Aisha Maghdid Mahmoud was 12 and alone at home with her baby brother when planes flew overhead, just before evening prayers. Her father was guarding the sheep in the mountains and her mother was at the local spring washing meat for the evening meal.

Her home village of Ware, near the Balisan Valley in north-eastern Iraq, was close to areas controlled by the Iraqi army and so was considered safe from poison gas attack. But all that changed on 15 May 1988, the last day of Ramadan, when Iraqi planes appeared in the sky.

The Iraqi military was beginning its Fifth Anfal operation against rural Kurdistan. The aircraft overflew Ware six or seven times before dropping bombs.

Panic broke out when white smoke spread across the village and people began to drop dead

Panic broke out when white smoke spread across the village and people began to drop dead. Aisha’s mother returned with her shawl soaked in water which she wrapped around her brother before they all fled to the spring.

There, Aisha saw her neighbours throwing themselves into the water hoping that it would provide some protection.

‘When people jumped in they were poisoned,’ says Aisha. ‘There were about 20 dead people in that spring.’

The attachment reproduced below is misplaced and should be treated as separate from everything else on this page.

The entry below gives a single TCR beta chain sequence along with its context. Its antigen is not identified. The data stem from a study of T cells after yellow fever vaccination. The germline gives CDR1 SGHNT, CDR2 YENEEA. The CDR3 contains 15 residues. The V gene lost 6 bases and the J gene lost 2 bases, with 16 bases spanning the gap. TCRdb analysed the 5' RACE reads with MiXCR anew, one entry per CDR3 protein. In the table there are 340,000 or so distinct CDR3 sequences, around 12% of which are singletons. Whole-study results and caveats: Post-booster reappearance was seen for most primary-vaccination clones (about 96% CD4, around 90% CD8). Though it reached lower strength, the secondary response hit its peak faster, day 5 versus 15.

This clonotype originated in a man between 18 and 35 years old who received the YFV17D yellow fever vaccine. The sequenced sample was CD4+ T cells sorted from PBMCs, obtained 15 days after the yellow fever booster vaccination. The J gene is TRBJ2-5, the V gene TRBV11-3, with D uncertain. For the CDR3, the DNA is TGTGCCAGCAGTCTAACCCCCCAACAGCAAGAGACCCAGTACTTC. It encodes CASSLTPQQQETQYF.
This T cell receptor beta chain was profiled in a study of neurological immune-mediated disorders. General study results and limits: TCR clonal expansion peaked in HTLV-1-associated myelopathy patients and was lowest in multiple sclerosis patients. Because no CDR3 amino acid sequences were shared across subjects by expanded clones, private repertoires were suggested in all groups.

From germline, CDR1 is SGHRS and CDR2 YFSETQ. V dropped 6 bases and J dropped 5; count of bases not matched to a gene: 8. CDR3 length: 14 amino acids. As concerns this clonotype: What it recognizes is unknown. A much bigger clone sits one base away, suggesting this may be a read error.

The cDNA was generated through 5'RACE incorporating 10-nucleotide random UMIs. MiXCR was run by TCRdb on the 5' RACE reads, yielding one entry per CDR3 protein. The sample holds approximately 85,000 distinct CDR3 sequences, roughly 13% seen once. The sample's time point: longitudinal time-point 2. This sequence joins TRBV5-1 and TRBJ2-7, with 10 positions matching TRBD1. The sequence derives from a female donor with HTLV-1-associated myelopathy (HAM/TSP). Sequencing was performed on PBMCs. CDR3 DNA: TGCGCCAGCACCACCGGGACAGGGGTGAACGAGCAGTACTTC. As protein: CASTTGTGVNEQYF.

AISHA MAGHDID MAHMOUD witnessed the chemical bombing of Ware village in 1988. Panic-stricken villagers ran to the local spring to wash themselves and their children. However, the water was poisoned and 20 lost their lives. Unaware that Aisha, her brother and her mother had escaped, her father searched desperately for them in the village and never returned.

AISHA MAGHDID MAHMOUD witnessed the chemical bombing of Ware village in 1988. Panic-stricken villagers ran to the local spring to wash themselves and their children. However, the water was poisoned and 20 lost their lives. Unaware that Aisha, her brother and her mother had escaped, her father searched desperately for them in the village and never returned. 1/1.

Aisha, her mother and her baby brother were rescued by relatives from a neighbouring village who brought mules to carry them to safety. When her father returned to Ware, he searched desperately through his house and the village for his missing family. After trying to find them amidst the corpses littering the village, he collapsed in shock.

Aisha was treated at a nearby peshmerga field clinic before it was bombed by Iraqi jets. She survived and was moved to a safe village where she found her father.

She and her surviving family were eventually given permission to live in Shkarta, a government collective town near Ware. Her father died there a year later.  In 1990, she married in Shkarta and returned to Ware in 2002. She has six children.

Aisha’s father searched desperately in Ware for his missing family, but as he saw the corpses that littered the village he collapsed in shock

Ware village

During the 1980s, Ware village was situated in an area controlled by the Iraqi government. In spite of this, the village was attacked with chemical weapons in May 1988.

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